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8 Simple Moves for an At-Home Workout
by Jessica Hines | Jan 02, 2018    Share

Workout at home

With work, kids, or extracurricular activities filling our schedules it isn’t always easy to find time to go to the gym. However, don’t let that be an excuse to put your health on the back burner. Athletic trainer, Emily Fix, AT, suggests 8 simply exercises you can do in the comfort of your own home and still see great results: 

Side Planks

Facing sideways keep your body in a straight line with one elbow on the ground and the other resting on your hip. Placing weight on your bent forearm, lift your body in the air. The beginner position is with knees bent and to increase difficultly balance on your feet.  The arms may shake a little, but that’s okay. Try to keep your body in a straight line as if holding yourself up in a narrow hallway. Perform 2 to 4 reps each side holding for 15 to 60 seconds.

Front Plank

On the floor, rest on your forearms/elbows, and your knees.  Keep your back straight, don’t let your low back arch.  Hold as long as you can with quality form.  If you have low back pain, try tightening your stomach muscles to help brace yourself more, or stop and take a break.  Hold 15 to 45 seconds, and do 3 to 5 times. If it becomes too easy, try doing a plank on your toes instead of your knees.


Step out with one leg, and lower your body towards the ground without touching your knee on the floor. This can test your balance, so you may want to stand next to a steady object to touch or grab on to as needed. Your bent knee should not extend beyond your toes or buckle inward. Keep your back straight and avoid leaning forward or twisting your pelvis to one side. Perform 2 to 3 sets of 10 to 15 reps (for each leg).

Bench/Chair Push Ups

The lower the surface, the harder the push ups will be. This can be done on counter tops, kitchen tables, the wall, the floor etc. Make sure the object you’re using is secure, or against a wall so it doesn’t slide away from you.  Keep your back/torso as straight as you can (don’t arch your low back). Tightening your abs slightly with the exercise can help you keep good form, just make sure you’re not holding your breath. Do 2 to 3 sets of 10 to 15 reps.

Bent Over Rows

Leaning over a bench or low table, let one arm hang down straight with a dumbbell in hand. You can substitute a dumbbell with a can of food or a milk jug filled with water/sand/dirt. Start with a smaller weight at first considering your shoulder history. Bend elbow and row upward like you’re slowly starting a lawn mower, making sure to squeeze the shoulder blade back and pinch it towards your spine. Make sure you’re not shrugging UP towards your ears.  If you’re unsure, watch yourself in a mirror if you can (or have someone watch you do it to give you feedback). Do 2 to 3 sets of 12 reps for each side.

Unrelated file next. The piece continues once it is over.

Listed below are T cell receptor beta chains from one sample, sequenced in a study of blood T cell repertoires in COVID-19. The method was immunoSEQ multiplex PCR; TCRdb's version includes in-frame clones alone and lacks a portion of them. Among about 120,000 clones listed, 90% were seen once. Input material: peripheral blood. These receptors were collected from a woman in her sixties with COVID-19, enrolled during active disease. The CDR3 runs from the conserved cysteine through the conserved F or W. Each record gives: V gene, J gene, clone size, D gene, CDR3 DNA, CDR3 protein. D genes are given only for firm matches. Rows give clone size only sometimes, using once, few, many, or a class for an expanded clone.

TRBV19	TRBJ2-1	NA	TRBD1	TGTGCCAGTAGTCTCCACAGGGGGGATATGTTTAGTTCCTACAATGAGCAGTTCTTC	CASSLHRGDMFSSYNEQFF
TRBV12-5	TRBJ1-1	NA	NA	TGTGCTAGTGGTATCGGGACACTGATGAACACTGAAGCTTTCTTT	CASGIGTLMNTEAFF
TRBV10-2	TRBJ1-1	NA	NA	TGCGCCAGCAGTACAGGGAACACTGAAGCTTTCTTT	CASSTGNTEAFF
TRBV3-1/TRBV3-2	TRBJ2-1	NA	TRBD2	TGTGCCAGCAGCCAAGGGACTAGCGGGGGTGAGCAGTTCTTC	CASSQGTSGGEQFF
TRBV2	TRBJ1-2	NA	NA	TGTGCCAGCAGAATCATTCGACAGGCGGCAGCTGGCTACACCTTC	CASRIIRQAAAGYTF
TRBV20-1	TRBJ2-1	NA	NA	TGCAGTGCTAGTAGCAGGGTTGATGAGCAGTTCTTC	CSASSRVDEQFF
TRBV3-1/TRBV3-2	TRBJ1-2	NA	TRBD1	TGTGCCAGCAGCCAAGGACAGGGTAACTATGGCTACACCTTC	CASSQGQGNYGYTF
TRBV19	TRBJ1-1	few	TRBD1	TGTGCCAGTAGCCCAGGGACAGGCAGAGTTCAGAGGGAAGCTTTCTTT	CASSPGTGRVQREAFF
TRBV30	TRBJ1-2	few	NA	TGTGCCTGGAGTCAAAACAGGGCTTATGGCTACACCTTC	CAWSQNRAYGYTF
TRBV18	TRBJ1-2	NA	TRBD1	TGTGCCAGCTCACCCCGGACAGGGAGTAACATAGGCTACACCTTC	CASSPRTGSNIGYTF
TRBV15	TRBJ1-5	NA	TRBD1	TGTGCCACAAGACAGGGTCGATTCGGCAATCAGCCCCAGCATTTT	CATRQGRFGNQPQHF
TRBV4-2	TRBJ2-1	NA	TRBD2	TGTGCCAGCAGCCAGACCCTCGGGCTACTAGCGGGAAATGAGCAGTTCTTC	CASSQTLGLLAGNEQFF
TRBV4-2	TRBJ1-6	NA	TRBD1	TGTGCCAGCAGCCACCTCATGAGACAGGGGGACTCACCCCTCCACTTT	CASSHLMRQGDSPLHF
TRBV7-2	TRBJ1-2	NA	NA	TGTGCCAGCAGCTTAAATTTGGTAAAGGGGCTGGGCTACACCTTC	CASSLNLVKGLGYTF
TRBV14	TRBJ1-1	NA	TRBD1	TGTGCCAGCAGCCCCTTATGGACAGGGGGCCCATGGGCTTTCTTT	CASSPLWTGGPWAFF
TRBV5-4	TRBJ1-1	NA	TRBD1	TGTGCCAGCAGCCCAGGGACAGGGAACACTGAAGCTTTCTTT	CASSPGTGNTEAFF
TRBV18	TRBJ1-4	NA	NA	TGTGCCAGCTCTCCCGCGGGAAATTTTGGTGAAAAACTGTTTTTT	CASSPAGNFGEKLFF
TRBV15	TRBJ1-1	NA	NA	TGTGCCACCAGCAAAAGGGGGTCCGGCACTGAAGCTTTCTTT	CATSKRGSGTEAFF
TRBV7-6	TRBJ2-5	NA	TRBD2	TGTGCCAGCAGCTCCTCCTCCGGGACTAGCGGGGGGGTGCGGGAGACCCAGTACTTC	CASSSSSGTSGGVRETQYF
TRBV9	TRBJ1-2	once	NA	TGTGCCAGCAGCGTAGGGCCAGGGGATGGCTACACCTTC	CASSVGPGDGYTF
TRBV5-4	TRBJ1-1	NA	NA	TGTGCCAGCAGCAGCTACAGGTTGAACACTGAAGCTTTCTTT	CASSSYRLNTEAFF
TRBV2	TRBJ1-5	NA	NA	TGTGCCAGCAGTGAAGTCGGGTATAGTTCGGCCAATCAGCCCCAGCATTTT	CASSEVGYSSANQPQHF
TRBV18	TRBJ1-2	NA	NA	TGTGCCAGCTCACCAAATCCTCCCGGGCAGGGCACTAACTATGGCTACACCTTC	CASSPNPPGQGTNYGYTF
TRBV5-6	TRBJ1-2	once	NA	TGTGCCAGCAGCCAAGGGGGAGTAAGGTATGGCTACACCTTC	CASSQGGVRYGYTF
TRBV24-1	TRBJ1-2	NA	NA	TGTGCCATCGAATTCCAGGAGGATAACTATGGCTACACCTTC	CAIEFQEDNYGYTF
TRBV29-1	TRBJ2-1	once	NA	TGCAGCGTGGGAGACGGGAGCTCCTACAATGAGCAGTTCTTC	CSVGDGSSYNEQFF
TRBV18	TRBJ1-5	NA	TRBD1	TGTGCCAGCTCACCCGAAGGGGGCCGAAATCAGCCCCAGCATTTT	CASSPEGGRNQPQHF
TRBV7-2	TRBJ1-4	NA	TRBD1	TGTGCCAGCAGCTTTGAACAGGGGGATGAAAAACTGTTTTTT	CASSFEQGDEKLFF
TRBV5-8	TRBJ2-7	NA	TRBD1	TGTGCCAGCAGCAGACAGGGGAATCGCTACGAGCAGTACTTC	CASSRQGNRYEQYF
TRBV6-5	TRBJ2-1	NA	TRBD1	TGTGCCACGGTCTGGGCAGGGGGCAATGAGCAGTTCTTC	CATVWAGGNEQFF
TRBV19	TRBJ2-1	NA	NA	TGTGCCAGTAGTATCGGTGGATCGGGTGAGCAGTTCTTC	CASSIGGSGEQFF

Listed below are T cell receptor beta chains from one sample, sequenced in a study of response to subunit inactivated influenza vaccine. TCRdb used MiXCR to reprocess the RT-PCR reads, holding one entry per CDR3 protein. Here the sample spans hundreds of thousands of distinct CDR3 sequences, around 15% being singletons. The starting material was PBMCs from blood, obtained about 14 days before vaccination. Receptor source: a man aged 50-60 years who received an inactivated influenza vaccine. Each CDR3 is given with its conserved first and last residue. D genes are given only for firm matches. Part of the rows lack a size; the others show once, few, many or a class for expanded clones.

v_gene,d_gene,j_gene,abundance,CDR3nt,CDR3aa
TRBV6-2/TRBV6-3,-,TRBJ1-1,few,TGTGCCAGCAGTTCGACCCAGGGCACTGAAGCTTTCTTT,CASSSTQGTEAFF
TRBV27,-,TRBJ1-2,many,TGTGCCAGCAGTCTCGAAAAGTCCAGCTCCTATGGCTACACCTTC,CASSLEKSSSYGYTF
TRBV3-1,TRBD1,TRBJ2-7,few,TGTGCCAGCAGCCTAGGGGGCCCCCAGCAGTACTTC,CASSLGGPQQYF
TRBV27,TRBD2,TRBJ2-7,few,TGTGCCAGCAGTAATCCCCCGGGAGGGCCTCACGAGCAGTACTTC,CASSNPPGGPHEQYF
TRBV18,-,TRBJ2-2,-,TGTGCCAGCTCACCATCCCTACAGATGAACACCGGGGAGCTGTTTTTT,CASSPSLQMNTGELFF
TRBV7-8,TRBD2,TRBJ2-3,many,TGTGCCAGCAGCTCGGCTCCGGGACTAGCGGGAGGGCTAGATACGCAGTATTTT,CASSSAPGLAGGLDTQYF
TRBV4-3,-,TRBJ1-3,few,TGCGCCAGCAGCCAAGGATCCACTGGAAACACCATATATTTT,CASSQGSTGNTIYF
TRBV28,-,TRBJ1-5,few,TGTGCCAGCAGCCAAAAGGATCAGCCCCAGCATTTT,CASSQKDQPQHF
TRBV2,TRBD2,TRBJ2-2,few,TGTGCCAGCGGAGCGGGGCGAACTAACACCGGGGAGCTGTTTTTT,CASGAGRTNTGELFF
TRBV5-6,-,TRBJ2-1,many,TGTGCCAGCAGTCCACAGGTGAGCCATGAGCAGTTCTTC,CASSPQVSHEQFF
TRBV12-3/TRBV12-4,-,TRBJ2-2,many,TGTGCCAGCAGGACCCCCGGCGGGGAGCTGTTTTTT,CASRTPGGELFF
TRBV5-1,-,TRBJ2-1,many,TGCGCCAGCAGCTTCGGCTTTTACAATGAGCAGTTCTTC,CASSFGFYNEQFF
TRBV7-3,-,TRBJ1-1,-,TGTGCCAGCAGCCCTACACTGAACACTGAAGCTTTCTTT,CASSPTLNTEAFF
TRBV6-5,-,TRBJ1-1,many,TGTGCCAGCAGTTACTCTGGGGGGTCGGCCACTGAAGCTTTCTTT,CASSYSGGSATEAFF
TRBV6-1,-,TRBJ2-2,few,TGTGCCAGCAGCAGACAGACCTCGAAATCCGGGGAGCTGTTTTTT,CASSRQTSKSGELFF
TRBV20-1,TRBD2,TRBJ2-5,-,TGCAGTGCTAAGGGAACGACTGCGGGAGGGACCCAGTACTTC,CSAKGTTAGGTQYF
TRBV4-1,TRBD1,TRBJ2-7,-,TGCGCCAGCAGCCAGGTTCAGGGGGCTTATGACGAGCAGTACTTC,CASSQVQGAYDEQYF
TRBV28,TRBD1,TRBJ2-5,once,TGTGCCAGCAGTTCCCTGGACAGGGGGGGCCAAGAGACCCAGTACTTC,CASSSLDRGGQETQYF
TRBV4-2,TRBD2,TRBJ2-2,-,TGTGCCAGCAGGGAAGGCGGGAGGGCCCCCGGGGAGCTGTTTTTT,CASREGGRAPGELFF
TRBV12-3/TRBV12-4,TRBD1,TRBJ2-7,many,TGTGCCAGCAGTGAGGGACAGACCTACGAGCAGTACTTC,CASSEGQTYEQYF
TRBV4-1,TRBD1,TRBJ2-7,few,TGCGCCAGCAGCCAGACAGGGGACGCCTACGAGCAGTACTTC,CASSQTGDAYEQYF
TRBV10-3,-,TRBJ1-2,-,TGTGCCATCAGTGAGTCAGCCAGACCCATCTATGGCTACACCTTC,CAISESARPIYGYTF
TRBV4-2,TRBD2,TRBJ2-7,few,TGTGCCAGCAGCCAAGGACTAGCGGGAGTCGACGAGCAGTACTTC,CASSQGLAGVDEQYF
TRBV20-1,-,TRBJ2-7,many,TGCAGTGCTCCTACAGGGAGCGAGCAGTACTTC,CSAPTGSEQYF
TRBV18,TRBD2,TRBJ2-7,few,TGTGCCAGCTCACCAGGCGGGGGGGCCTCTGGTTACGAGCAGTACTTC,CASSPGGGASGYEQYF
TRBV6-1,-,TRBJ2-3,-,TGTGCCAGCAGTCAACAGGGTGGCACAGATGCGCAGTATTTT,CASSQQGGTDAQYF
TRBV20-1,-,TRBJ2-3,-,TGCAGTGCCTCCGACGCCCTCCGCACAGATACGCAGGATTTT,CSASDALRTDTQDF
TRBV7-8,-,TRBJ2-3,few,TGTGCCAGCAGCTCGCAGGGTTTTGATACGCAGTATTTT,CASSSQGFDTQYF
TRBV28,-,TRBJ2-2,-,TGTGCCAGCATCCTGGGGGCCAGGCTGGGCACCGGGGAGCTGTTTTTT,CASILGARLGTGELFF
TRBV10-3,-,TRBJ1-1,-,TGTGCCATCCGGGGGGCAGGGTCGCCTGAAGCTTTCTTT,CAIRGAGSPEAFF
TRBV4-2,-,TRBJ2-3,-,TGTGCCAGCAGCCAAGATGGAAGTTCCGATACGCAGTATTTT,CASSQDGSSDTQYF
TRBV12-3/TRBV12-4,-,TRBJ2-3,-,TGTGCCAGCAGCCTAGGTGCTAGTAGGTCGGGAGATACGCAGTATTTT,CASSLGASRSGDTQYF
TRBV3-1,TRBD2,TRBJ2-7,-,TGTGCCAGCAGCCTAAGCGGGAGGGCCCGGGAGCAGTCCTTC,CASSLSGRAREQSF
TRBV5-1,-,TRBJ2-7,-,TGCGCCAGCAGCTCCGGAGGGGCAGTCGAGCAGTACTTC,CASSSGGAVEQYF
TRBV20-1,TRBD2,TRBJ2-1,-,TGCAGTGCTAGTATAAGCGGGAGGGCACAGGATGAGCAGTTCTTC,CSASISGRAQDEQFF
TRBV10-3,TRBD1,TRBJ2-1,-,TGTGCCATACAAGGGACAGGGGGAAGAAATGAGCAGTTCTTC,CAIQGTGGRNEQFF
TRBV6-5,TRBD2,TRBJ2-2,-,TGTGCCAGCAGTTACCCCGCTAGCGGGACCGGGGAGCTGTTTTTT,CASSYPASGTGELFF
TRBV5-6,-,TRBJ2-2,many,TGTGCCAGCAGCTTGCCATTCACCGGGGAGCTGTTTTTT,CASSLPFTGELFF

Wall Squats/Wall Sits

Using a ball or placing your back directly on the wall, bring your feet forward far enough that your knees aren’t in front of your toes as you go squat down. If knees are sore with this, try turning your toes out slightly to the sides instead of pointing the toes straight ahead, or go down as far as you can without joint pain. Perform 2 to 3 sets of 15 to 25 reps. To increase the difficulty, try either holding the squat for 10-20 seconds, OR a single leg squat.


Lie on your back on the floor with your knees bent and feet flat on the floor. Raise hips up and hold for 6 to 8 seconds, REALLY focusing on squeezing your glutes (butt muscles). Do 2 to 3 sets of 15 to 20 reps.

If that is too easy for you, try the same move but straightening one leg out for 2 to 3 seconds, return leg, and lower hips back down to the floor. Repeat for the other side.  Do 2 to 3 sets of 8 to 15 reps (less because it’s a bit more challenging).

Weighted Twist

Start with no weight at all or a very light dumbbell/soup can. Sitting, have knees bent slightly and feet on the floor. The farther you lean back, the harder it will be. Keep in mind, if you lean too far back and your abdominal muscles aren’t ready or strong enough it may result in back pain. 

Once you’re ready, twist side to side at a controlled pace (avoid whipping back and forth). Make sure you’re twisting your torso and not just moving your shoulders and arms. If you’re unsure if you are doing that part correctly, just think of turning your shoulders to the wall to the left of you (looking at the wall), and then turning your shoulders to the wall to the right of you (and looking in that direction). Do 1 to 2 sets of 8 to 15 reps (1 rep = turning to the left and then the right).

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